I am starting a 10 day cleanse tomorrow. I am not just anyone doing a cleanse. I have 20 years of being a professional cook behind me. I have spent over half my life mostly vegetarian and at times vegan. I was an assistant to a well known macrobiotic chef, Nadine Barner. I am a yoga teacher.
So, my cleanse is in good hands.
Actually, I am not feeling so excited about it. Being lethargic and spaced out is never appealing. Nor are hunger pangs, insatiable cravings, mood swings, possible headaches and bad B.O. All side effects of when the body starts relinquishing it's dependence on sugar, caffeine and extreme foods.
Eek. Just writing that made me grab some chocolate and put on the kettle. Really.
The ironic thing is all those side effects are precisely why I am doing a cleanse. I already experience them but I use caffeine or sugar or fats to modify the symptoms. It's a bit the chicken and the egg. I drink coffee because I get tired but do I get tired because I drink coffee? And what's wrong with letting myself feel a little tired? Why the pre-occupation with always feeling energetic?
Cleansing is taking away the underlying causes of my tiredness and food cravings and allowing the symptoms to manifest without altering a thing. Cleansing is never easy but there is a huge pay-off at the end. I will no longer be addicted to sugar, my appetite will be less erratic, my moods will be steadier. I will be coming out the other side feeling grounded, lighter, clear-headed and relieved. Most importantly I will have lots of energy. A more sustained even energy instead of the spikes and lows I experience now. I know because this will not be my first kick at this can.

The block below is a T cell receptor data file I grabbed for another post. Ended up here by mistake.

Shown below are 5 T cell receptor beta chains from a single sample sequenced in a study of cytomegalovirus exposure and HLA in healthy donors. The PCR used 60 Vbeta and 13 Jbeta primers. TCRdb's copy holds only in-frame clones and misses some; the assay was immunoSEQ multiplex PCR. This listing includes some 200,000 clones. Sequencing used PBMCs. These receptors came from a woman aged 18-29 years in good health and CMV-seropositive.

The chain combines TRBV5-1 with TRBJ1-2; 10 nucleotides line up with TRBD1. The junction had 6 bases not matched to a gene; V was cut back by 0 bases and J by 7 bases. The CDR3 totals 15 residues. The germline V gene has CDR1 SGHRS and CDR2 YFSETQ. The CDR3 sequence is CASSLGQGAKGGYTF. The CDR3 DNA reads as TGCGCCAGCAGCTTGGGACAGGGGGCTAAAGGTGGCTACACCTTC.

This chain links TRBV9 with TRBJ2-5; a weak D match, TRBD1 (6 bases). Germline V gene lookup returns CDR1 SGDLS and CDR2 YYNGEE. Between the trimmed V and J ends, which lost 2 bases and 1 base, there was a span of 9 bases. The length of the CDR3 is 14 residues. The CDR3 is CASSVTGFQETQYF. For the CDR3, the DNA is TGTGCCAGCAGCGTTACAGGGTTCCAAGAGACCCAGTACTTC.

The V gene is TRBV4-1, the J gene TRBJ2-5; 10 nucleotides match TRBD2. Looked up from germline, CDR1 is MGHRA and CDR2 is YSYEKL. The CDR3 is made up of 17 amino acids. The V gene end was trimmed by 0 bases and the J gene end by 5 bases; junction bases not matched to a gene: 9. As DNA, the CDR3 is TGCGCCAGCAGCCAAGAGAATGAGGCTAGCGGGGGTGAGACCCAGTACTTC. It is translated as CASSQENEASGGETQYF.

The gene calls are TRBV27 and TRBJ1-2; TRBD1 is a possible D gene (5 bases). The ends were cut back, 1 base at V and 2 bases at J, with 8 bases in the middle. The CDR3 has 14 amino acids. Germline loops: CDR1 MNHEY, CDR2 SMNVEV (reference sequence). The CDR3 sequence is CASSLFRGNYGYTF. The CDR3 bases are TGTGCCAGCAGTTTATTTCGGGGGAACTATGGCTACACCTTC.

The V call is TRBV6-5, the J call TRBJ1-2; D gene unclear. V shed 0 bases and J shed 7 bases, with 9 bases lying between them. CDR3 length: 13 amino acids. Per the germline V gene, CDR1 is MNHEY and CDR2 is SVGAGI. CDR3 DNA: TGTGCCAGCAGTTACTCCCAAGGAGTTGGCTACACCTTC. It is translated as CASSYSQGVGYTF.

I am starting this blog now because maybe my journey right now can be of service.
Maybe you are wondering how come a person like me needs to cleanse at all? Basically, I also have had a job as a chef in the film industry. In this job I cook 'normal' food. I have to taste what I make and honestly, 'normal' food has the drama, energy and excitement to keep me going for 15 hours on end. But like drugs or alcohol, what feels so great to begin with, ultimately stops working and begins to have the opposite intended effect. I always start a contract with a strong will to eat as well as I can but the hours are so erratic and long I soon succumb to what's easy, what's fast.
One can work hard physically on vegan and vegetarian food but you have to have the time to prepare it and in my film job it's sometimes enough of a struggle to find time to pee. Also, it's one thing to be vegetarian and its a whole other thing to do it well. It defeats the purpose if you find yourself guzzling bottles of maple syrup because you feel run down (haven't done it personally but I have seen it done).
'Normal' food, in my mind, is cooked in a way that maximizes flavour, generally through fats and seasoning. It almost always has a component of eggs, dairy, sugar or meat. It appeals to the taste buds and generally to the emotions. It can be called 'comfort food' or 'occasion food'. Something eaten for a rite or ritual, like hot dogs at a game, turkey on Christmas and popcorn at the movie. None of these are illustrations of bad food but they are foods eaten out of emotional habit. Not because they make us feel particularly well. In my experience it helps to be conscious of the strong emotional component to our food choices when first making a switch to eating a more whole foods diet.
So, the shopping is done.
Day 1 tomorrow.